First, some vocabulary:

  • მელი fox
  • მიდრეკა to lean
  • [მფრინველი bird]
  • საყუდელი refuge, residence
  • ფრინველი bird (Rayfield et al. 1293; as such not in Sarj.-Fähn., but note ფრინვა to fly)
  • ჩენა to appear to/for (i.e. to be seen to belong to, with the CV უ- to mark an indirect object as possessor). For the second occurrence of this verb in the verse, the Pre-Ath. and Ath. versions have აქუს. (For უჩს, another place is Vep’xistqaosani 82a: მეფესა ესე ამბავი უჩს, ვითა მღერა ნარდისა, “This news seemed to the king [or The king held this news] as [lightly as] playing backgammon.”)
  • ჴურელი hole

αἱ ἀλώπεκες φωλεοὺς ἔχουσιν
მელთა ჴურელი უჩნს

καὶ τὰ πετεινὰ τοῦ οὐρανοῦ κατασκηνώσεις,
და ფრინველთა ცისათა საყუდელი,
(Pa and At have მფრინველთა for ფრინველთა.)

ὁ δὲ υἱὸς τοῦ ἀνθρώπου οὐκ ἔχει ποῦ τὴν κεφαλὴν κλίνῃ.
ხოლო ძესა კაცისასა არა უჩს, სადა თავი მიიდრიკოს.

Astute Gospel-readers will remember that this is not the only place where Jesus uses the word “fox”: he calls Herod one at Lk 13:32 (here again in the Adishi version):

καὶ εἶπεν αὐτοῖς·
ხოლო თავადმან ჰრქუა მათ:

πορευθέντες εἴπατε τῇ ἀλώπεκι ταύτῃ·
მივედით და არქუთ მელსა მას:

ἰδοὺ ἐκβάλλω δαιμόνια
აჰა, ესერა, განვასხამ ეშმაკთა

καὶ ἰάσεις ἀποτελῶ σήμερον καὶ αὔριον
და კურნებასა აღვასრულებ დღეს და ხვალე,

καὶ τῇ τρίτῃ τελειοῦμαι.
და ზეგე აღვესრულები.

A Syriac Gospel page as pastedown   5 comments

SMMJ 68, pastedown at end

SMMJ 68, pastedown at end

Pages don’t always turn up where we expect them to. The image above is of a pastedown at the end of a Syriac liturigical manuscript (SMMJ 68), a Beth Gazo missing its beginning and end, dated 1580; according to a note on f. 186v, it was repaired in October, 1910 as part of Saint Mark’s collection, and it was probably at that time bound in the cover of an English Bible published much later by the British and Foreign Bible Society (see below)! (Incidentally, the original binder of the Bible was Watkins, as can be seen from the emblem at the top left of the photo above, on the inside of the original front cover; a search reveals other known copies of English Bibles bound by Watkins in the 19th century.) The page above is from an older (and prettier) manuscript, a Gospel lectionary containing Jn 5:29 and Mt 24:36-39 (Peshitta) in a clear Estrangela hand, including some diacritical marks and vowels. It is an iffy business attempting to date a single manuscript page, but this one might be from the 13th century.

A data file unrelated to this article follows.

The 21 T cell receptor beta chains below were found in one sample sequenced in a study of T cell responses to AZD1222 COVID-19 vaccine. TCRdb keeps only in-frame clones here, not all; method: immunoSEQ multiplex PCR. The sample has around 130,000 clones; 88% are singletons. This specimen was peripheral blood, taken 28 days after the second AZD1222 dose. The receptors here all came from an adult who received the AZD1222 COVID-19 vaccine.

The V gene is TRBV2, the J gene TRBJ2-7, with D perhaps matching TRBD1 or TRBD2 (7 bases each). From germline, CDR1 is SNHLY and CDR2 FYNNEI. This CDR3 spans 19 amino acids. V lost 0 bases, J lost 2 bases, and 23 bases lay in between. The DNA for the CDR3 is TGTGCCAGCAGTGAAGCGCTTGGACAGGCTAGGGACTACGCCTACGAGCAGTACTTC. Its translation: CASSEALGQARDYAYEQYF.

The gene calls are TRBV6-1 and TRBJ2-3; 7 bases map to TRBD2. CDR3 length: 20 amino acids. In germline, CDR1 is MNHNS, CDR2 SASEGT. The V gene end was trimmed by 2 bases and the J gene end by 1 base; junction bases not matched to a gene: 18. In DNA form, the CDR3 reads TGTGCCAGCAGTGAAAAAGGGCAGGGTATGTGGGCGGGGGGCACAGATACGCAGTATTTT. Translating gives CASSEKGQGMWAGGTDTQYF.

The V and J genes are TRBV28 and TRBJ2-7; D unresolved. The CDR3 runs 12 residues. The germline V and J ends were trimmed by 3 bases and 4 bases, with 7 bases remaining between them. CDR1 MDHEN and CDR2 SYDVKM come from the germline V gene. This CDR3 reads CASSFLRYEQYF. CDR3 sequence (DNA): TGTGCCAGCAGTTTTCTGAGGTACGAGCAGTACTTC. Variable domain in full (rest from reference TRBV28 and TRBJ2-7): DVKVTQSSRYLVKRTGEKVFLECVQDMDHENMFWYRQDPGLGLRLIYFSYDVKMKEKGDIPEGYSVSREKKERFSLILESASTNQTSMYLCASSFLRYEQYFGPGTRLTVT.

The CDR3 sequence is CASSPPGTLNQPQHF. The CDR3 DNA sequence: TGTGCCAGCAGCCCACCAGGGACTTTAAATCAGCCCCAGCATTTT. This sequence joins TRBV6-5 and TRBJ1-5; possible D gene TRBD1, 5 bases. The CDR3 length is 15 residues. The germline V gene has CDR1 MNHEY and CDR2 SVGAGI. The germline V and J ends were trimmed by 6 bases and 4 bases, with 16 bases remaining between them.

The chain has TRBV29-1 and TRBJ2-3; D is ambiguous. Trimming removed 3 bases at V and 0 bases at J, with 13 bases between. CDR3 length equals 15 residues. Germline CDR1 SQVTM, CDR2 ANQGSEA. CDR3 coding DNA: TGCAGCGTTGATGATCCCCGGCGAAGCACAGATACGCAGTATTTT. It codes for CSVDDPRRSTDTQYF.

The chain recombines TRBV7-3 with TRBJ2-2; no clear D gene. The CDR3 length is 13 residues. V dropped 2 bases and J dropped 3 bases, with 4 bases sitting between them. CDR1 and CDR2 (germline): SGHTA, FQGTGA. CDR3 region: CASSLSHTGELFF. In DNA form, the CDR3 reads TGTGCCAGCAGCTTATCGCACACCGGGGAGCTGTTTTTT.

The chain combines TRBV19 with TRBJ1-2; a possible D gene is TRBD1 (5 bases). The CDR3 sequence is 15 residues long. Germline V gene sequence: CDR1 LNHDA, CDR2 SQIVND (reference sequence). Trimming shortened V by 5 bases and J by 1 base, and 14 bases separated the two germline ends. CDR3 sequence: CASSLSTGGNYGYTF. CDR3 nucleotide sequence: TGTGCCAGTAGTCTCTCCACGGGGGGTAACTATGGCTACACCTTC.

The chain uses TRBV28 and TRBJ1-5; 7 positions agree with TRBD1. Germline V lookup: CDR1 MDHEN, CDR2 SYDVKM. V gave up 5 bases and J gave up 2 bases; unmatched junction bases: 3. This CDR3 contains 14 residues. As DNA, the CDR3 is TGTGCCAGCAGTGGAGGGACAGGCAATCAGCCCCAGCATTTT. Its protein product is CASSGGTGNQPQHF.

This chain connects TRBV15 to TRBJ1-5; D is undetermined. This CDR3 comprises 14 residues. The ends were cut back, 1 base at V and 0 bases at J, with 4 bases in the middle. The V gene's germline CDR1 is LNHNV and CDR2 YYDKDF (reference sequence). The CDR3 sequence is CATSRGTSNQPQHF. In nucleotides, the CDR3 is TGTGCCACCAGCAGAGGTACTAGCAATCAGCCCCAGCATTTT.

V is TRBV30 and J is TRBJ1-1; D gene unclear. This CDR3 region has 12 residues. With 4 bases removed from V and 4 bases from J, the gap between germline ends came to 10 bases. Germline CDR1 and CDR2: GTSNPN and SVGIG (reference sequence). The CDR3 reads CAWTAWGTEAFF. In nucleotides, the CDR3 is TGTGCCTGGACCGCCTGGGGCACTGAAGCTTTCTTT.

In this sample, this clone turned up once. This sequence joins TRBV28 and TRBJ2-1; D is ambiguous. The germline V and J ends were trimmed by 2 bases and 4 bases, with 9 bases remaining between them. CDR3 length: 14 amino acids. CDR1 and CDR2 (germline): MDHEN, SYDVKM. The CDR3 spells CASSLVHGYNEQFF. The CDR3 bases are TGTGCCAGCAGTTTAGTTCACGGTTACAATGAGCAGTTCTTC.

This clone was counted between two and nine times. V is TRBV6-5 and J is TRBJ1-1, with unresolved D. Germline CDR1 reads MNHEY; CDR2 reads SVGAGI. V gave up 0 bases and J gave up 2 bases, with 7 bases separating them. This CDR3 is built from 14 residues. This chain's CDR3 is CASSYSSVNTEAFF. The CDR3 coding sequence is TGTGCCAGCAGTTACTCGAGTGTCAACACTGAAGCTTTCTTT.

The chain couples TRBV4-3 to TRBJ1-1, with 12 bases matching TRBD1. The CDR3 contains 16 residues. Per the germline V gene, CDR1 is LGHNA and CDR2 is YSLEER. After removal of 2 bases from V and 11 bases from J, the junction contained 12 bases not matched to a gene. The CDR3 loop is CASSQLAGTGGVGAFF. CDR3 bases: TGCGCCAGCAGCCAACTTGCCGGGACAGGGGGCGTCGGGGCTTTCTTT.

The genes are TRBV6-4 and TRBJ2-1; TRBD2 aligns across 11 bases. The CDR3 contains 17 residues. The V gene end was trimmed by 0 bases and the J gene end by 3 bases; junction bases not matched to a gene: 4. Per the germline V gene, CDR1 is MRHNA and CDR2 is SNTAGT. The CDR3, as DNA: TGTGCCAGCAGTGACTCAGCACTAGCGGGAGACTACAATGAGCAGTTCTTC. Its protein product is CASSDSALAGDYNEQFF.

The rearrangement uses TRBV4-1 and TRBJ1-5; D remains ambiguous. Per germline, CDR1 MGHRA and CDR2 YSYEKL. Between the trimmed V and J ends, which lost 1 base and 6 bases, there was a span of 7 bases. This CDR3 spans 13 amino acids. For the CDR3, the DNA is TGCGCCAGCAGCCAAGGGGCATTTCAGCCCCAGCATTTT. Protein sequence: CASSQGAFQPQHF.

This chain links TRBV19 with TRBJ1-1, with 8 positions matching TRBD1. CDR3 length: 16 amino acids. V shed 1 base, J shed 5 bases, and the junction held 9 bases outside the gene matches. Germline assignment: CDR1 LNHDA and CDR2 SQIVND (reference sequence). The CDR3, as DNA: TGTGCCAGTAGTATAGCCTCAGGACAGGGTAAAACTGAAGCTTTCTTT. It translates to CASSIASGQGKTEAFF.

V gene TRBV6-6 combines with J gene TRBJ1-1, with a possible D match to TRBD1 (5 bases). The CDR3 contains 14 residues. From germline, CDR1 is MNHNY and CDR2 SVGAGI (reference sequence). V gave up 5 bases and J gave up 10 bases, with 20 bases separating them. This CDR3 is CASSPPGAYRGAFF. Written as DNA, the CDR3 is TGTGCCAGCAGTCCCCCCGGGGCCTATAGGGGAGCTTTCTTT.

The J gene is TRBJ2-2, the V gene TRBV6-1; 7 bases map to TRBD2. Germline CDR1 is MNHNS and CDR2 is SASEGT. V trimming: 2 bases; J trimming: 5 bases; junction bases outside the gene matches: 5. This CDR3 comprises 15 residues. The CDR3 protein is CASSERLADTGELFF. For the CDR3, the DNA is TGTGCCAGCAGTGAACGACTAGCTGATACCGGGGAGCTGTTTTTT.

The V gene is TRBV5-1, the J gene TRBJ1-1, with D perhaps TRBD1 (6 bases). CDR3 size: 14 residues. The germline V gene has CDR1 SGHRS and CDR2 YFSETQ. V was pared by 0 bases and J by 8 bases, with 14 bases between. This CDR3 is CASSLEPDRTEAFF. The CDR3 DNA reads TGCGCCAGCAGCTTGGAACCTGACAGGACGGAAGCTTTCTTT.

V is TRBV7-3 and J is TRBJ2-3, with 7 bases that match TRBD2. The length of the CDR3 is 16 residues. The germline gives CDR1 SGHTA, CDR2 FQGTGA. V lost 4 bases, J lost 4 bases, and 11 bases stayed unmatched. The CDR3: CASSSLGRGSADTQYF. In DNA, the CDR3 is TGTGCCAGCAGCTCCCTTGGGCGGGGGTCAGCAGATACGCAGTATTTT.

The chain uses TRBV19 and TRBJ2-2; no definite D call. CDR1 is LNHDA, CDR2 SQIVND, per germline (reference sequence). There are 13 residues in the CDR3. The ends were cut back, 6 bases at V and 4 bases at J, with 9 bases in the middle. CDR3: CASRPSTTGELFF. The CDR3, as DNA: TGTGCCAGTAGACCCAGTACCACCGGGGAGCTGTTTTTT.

The current cover of the book, originally a Bible from the British and Foreign Bible Society..

The current cover of the book, originally a Bible from the British and Foreign Bible Society.

The beginning of Mark’s Gospel in an Armenian manuscript from Istanbul   1 comment

A large collection of Armenian manuscripts was digitized by HMML and is available for study. Edward Mathews, Jr., is now cataloging these manuscripts, and he has recently finished the particular collection called Armenian Patriarchate of Istanbul, Patriarch’s Collection (APIP); his records will be available online in their entirety in the near future. Below is an image from APIP 33, an undated but later copy of the Gospels in Armenian; the book is incomplete and breaks off near the end of Mark. Here is the beginning of that Gospel, with a painting of the Evangelist (there is also a painting of Matthew earlier in the volume), a nice zoomorphic Ս, and other usual features of Armenian manuscript decoration.

APIP 33, pp. 169-170

Künzle’s edition (see below) for this part of the Gospel reads as follows:

Awetaran ǝst Markosi
Skizbn awetarani YI K’I orpēs ew greal ē yĒsayi margarēs. Ahawasik es aṙak’em zhreštak im aṙaǰi k’o or handerjesc’ē zčanaparh k’o aṙaǰi k’o.

The text in APIP 33 differs from Künzle’s ed. in some minor points, including the presence of որդւոյ այ՟ “son of God” (cf. the Peshitta, and see also the apparatus criticus of the Greek text); the accusative marker on ըզհրե{ե}շտակ in the manuscript also includes a written preposed helping vowel.

Bibliography
Künzle, Beda O. L’Évangile arménien ancien / Das altarmenische Evangelium. 2 vols. Bern, 1984.
For further bibliography on the Bible in Armenian, see R. Thomson, A Bibliography of Classical Armenian Literature to 1500 AD (Turnhout, 1995), 239-249.

On artwork in Armenian manuscripts, see this (very selective) list:
Buchhausen, Heide, and Helmut Buchhausen. 1976. Die illuminierten Armenischen Handschriften Der Mechitaristen-Congregation in Wien. Vienna.
Izmailova, T. 1986. Miniature arménienne, Hovhannes Sandoghkavanetsi. Erevan.
Janashian, Mesrop. 1966. Armenian Miniature Painting of the Monastic Library of San-Lazzaro, Venice. Venice.
———.1970. Armenian Miniature Paintings. Trans. Bernard Grebanier. Venice.
Mathews, Thomas F., and Alice Taylor. 2001. The Armenian Gospels of Gladzor: The Life of Christ Illuminated. Los Angeles.
Mathews, Thomas F., and Roger S. Wieck, eds. 1994. Treasures in Heaven: Armenian Illuminated Manuscripts. New York.
Der Nersessian, S. 1933. “La Peinture Arménienne Au VIIe Siècle Et Les Miniatures De l’Évangile d’Etchmiadzin.” In Actes Du XIIe Congrès International D’études Byzantines, Ochrid, 10-16 Septembre, 1961, 3:49–57. Belgrade.
———. 1993. Miniature Painting in the Armenian Kingdom of Cilicia from the Twelfth to the Fourteenth Century. Washington, DC.
Nersessian, V. 1987. Armenian Illuminated Gospel-Books. London.
Der Nesessian, Sirarpie, and Arpag Mekhitarian. 1986. Armenian Miniatures from Isfahan. Brussels.
Weitzmann, Kurt. 1933. Die Armenische Buchmalerei Des 10. Und Beginnenden 11. Jahrhunderts. Istanbuler Forschungen 4. Bamberg.